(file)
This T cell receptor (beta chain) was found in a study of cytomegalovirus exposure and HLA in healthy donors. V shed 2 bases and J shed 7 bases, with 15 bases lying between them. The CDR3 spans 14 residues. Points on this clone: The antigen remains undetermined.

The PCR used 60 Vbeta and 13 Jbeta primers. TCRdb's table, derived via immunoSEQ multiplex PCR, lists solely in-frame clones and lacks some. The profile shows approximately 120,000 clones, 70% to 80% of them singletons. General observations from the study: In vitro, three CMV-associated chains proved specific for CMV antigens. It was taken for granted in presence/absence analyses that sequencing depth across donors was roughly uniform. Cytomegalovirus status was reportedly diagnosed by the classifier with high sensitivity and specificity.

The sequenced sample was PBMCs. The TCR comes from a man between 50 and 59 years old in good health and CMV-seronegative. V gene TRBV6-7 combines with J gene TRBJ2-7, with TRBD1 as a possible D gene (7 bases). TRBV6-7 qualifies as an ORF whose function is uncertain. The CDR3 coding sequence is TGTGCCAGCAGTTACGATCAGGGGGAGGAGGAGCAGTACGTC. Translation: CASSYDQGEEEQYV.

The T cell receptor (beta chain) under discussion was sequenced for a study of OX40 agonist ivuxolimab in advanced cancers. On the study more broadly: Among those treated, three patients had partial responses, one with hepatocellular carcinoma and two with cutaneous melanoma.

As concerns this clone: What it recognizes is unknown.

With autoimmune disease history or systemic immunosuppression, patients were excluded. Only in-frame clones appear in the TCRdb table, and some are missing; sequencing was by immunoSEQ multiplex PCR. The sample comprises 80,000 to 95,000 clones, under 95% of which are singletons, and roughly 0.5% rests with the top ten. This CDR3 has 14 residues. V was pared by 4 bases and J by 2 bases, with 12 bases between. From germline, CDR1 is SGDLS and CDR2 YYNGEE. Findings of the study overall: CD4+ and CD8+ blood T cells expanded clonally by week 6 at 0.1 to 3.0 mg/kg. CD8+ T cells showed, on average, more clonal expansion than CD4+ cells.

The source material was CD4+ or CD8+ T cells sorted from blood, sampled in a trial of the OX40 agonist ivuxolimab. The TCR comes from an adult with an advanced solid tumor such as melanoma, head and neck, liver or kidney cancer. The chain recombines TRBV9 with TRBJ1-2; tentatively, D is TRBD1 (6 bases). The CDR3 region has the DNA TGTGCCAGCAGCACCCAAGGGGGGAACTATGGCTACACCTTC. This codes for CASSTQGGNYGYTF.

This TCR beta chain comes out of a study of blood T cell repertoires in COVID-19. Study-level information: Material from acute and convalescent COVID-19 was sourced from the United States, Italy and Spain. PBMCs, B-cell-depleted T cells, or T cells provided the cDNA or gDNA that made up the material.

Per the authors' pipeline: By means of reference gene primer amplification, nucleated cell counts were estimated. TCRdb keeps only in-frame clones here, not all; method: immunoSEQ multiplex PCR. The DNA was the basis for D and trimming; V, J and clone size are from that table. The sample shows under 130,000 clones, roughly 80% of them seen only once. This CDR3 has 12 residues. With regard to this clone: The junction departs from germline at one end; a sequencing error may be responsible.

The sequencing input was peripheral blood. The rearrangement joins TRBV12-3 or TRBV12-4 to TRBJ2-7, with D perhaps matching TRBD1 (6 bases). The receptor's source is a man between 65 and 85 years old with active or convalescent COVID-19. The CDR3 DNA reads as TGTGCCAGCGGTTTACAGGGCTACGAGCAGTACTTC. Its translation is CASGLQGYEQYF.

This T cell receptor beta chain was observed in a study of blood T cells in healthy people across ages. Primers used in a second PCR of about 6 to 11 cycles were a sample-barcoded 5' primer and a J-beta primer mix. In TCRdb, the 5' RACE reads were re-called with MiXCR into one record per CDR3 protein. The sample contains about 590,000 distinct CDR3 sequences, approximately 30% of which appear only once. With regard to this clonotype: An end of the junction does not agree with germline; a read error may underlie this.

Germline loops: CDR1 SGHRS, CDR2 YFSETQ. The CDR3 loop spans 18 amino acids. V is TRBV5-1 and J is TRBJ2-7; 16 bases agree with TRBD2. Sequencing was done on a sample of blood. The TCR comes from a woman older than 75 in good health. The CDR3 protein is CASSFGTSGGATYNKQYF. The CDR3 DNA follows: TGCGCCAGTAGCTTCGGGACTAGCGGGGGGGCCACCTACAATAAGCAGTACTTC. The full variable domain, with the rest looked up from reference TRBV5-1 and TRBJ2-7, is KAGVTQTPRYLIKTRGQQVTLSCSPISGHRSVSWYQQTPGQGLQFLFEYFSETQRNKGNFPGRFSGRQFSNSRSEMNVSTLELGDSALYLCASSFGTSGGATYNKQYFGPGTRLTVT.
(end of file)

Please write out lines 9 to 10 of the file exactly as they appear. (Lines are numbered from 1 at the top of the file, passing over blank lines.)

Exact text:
Per the authors' pipeline: By means of reference gene primer amplification, nucleated cell counts were estimated. TCRdb keeps only in-frame clones here, not all; method: immunoSEQ multiplex PCR. The DNA was the basis for D and trimming; V, J and clone size are from that table. The sample shows under 130,000 clones, roughly 80% of them seen only once. This CDR3 has 12 residues. With regard to this clone: The junction departs from germline at one end; a sequencing error may be responsible.

The sequencing input was peripheral blood. The rearrangement joins TRBV12-3 or TRBV12-4 to TRBJ2-7, with D perhaps matching TRBD1 (6 bases). The receptor's source is a man between 65 and 85 years old with active or convalescent COVID-19. The CDR3 DNA reads as TGTGCCAGCGGTTTACAGGGCTACGAGCAGTACTTC. Its translation is CASGLQGYEQYF.